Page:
How to Stay Safe on the Slopes

Ski resorts have made changes to deal with COVID. Here’s what to expect.

Photo of COVID-19 safety guidance at ski area
(Image credit: Getty Images)

After hunkering down through lockdowns and quarantines for nearly a year, downhill skiing enthusiasts are eager to hit the slopes. Skiing is a relatively COVID-safe activity: It’s outdoors, social distancing is built in, and masks and gloves are already de rigueur. But ski resorts have made changes this winter to try to keep skiers safe.

Avoid the crowds. You’ll encounter mask-wearing mandates and social distancing protocols designed to limit crowding and control potential spread of the virus. Crowded ski areas pose the same risk they did at the outset of the pandemic: the potential for a widespread outbreak, like the one at the Ischgl ski resort in Austria last March that infected thousands of people. Consider going midweek to avoid the weekend and holiday crowds.

Anticipate longer lines and limited indoor spaces. Many lodges will be closed, except for bathroom use. So if you don’t already boot up in your car, it’s a good time to start. Dressing warmer, using heat packs or battery socks/boots, is going to be critical when you can’t duck into a lodge to warm up. And at the lifts, you may be asked to ride only with the people in your party. Mountain access may be further restricted in areas using gondolas or trams. (The tram at Jackson Hole in Wyoming is running at lower capacity, for example.)

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In many places, you may not be able to rent equipment or even purchase passes at the mountain. A number of mountains have reservation systems in place, requiring skiers to go online to reserve the days they’d like to ski. Resorts that don’t have reservation systems will have capacity limits to control the number of skiers.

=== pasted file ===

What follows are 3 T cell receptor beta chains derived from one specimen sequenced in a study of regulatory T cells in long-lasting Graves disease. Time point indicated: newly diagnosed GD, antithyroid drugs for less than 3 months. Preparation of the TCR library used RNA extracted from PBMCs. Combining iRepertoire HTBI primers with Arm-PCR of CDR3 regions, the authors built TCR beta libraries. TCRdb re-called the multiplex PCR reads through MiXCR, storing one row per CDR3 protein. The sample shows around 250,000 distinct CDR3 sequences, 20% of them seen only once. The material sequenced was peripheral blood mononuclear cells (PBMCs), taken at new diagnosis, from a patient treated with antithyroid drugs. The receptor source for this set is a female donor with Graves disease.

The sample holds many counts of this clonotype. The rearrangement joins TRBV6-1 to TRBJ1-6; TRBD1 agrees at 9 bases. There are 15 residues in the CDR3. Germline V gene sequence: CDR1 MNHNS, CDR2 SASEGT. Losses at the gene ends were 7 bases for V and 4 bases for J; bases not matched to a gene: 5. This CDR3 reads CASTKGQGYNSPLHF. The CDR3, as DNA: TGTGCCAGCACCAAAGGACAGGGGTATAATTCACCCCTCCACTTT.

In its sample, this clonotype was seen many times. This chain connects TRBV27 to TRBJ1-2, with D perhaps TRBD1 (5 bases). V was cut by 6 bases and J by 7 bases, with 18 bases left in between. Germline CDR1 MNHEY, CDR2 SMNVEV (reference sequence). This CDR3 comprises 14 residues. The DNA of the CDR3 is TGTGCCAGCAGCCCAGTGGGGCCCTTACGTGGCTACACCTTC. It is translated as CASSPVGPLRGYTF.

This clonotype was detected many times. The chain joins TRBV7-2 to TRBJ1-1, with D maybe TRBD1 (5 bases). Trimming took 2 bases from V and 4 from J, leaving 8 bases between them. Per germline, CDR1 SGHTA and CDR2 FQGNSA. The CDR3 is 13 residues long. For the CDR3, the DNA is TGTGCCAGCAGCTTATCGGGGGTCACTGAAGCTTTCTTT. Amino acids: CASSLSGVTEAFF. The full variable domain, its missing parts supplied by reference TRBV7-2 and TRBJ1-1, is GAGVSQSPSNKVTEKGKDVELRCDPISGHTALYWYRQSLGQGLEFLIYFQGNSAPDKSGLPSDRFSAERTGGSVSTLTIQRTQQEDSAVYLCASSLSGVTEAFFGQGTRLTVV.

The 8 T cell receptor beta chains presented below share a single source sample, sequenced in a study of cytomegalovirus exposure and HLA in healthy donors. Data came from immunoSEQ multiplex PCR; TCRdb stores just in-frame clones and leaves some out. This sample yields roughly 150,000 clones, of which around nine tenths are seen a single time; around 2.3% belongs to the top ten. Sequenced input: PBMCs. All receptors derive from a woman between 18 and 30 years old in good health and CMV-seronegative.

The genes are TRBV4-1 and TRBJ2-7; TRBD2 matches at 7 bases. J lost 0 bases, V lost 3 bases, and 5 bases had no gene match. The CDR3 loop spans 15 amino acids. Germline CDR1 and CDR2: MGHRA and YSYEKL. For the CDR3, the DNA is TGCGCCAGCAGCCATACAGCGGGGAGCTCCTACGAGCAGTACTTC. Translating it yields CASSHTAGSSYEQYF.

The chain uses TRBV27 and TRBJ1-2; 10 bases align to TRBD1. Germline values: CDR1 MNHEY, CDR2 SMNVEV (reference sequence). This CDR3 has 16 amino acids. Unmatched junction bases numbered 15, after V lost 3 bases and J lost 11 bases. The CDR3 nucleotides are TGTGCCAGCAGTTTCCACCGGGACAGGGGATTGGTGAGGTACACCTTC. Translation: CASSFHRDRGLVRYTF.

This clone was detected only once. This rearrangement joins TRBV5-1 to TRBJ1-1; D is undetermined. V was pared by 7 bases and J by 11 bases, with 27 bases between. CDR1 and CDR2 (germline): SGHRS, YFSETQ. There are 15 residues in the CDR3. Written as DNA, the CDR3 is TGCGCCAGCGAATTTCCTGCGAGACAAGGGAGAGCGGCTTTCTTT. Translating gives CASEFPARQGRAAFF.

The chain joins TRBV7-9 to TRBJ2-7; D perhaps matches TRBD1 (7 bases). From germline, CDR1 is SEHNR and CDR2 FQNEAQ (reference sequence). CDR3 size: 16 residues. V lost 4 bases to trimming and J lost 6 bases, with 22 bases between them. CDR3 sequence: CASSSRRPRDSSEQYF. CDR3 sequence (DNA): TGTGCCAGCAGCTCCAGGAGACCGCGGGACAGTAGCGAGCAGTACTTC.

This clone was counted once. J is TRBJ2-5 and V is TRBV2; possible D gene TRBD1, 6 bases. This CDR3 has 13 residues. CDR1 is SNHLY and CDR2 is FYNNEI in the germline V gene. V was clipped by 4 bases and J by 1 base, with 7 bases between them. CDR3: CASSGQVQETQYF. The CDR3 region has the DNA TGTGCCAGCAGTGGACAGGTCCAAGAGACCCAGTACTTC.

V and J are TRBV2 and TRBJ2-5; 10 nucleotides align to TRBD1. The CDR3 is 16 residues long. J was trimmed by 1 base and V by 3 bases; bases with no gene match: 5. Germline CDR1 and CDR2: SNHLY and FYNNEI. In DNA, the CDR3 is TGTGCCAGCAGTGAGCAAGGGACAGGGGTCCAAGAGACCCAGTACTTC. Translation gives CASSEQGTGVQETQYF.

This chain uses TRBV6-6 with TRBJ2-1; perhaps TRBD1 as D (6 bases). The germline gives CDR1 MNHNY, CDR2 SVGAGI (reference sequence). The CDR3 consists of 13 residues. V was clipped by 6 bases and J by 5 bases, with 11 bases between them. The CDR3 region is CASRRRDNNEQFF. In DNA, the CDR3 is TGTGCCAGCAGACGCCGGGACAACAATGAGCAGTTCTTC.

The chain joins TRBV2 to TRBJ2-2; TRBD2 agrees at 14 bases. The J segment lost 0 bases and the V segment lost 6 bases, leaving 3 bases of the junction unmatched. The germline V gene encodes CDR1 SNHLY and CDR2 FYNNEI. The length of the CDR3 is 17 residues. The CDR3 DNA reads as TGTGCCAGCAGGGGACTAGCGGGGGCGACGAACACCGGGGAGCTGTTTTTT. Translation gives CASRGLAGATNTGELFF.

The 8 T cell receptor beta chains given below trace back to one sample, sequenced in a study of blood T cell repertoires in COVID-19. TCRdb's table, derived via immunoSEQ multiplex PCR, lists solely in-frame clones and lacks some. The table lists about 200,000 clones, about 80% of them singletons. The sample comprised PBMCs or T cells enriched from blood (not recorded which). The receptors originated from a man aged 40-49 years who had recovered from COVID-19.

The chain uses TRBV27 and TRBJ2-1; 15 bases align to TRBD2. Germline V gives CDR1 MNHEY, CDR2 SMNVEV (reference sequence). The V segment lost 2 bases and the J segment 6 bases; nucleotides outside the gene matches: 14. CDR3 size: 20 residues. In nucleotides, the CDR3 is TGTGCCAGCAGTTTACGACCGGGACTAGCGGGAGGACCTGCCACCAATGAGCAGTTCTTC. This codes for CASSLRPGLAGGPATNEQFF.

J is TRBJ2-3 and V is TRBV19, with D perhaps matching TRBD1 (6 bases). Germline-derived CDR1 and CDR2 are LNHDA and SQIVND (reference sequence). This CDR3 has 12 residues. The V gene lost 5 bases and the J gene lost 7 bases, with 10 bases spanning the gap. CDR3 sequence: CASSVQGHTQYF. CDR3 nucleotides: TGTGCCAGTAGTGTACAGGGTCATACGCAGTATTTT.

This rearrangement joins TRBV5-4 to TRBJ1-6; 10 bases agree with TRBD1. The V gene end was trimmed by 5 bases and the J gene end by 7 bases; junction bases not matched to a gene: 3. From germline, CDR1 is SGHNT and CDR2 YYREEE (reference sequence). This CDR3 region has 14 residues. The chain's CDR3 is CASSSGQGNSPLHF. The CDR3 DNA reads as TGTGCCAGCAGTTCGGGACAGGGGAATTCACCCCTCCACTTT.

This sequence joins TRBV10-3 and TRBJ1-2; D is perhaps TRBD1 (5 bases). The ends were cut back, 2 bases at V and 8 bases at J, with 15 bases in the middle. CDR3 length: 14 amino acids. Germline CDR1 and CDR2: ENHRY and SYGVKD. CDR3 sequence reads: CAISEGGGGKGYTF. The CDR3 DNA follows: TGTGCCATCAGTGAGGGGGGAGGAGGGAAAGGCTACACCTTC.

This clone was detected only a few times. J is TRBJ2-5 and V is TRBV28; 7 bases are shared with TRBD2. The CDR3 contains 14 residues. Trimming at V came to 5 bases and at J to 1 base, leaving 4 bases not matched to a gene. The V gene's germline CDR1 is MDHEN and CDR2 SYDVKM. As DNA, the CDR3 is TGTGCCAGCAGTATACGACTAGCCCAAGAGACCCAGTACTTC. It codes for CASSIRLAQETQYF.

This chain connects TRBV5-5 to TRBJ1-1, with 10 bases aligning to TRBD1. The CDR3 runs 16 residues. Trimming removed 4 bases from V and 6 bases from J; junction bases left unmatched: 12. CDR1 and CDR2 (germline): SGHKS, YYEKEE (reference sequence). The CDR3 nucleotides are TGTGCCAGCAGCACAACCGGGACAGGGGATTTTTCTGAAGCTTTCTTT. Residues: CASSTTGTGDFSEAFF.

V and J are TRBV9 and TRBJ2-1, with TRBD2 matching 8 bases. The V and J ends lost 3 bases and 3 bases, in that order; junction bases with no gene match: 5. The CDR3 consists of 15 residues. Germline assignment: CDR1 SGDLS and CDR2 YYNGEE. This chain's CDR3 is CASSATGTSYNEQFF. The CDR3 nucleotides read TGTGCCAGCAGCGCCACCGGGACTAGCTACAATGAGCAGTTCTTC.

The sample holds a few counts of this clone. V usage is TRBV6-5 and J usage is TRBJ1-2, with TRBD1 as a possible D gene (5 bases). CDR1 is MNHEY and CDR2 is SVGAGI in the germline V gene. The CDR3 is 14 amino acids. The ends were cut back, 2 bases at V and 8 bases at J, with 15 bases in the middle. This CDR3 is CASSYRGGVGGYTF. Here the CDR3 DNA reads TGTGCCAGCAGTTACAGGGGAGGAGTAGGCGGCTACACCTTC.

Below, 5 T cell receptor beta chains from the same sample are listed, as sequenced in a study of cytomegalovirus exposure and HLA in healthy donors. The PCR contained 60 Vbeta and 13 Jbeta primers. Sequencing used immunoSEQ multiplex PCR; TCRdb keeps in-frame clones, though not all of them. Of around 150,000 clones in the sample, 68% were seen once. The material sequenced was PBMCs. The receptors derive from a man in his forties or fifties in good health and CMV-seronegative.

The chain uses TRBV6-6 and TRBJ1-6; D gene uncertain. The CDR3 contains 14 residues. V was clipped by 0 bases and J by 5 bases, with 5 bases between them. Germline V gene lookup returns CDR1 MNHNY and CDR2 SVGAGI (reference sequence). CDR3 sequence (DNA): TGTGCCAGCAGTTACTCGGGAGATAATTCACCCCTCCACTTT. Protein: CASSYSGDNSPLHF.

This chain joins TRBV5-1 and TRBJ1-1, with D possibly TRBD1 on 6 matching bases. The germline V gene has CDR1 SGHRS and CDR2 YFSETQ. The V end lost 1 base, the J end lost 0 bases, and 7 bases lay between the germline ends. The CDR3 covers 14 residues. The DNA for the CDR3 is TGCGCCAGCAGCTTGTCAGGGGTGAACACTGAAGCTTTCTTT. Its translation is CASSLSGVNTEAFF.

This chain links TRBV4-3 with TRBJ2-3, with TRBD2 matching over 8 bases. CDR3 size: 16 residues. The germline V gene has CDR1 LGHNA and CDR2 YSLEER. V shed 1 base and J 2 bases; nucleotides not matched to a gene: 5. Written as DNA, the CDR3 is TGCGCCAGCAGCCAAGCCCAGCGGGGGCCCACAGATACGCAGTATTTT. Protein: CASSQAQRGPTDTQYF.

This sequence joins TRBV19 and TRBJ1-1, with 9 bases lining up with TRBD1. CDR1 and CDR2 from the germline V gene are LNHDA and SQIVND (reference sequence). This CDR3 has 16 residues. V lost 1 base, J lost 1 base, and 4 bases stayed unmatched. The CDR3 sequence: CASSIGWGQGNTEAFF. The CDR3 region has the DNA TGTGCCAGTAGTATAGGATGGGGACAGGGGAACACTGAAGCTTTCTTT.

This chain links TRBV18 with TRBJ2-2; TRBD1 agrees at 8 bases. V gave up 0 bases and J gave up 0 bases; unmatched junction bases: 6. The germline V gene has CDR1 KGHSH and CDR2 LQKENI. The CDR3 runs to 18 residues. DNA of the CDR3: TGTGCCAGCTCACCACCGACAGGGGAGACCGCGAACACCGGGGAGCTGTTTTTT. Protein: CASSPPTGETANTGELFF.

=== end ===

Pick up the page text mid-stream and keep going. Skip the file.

The social aspect of skiing is taking a hit from the pandemic, too. Expect fewer restaurants and outdoor grilling areas to be open, and much less après-ski activity. Any food available will often be grab-and-go.

Stay flexible. If you book reservations at a resort, you’ll need to be prepared for last-minute changes. Local and state public health regulations can shift rapidly. In some ski areas, such as in Vermont, skiers will be asked to quarantine if traveling from out of state and to provide contact information to enable contact tracing should there be an outbreak. (Visit and select the COVID-19 tab for information for ski areas by state, ownership group or pass type.)

Do some research before purchasing lift tickets to see if you can get your money back if you get sick, if regulations change and prohibit you from traveling, or if the mountain closes. Many resorts have coronavirus-related refund policies this year, so if you have to cancel, you may be able to get at least some of your money back. Refunds for season passes are often prorated depending on how many days you ski. For example, the Ikon and the Epic season passes, which grant access to dozens of resorts in the western U.S. and worldwide, have built-in refunds or credits toward a 2021–22 season pass if resorts are forced to close because of COVID.

Emma Patch
Staff Writer, Kiplinger's Personal Finance

Emma Patch joined Kiplinger in 2020. She previously interned for Kiplinger's Retirement Report and before that, for a boutique investment firm in New York City. She served as editor-at-large and features editor for Middlebury College's student newspaper, The Campus. She specializes in travel, student debt and a number of other personal finance topics. Born in London, Emma grew up in Connecticut and now lives in Washington, D.C.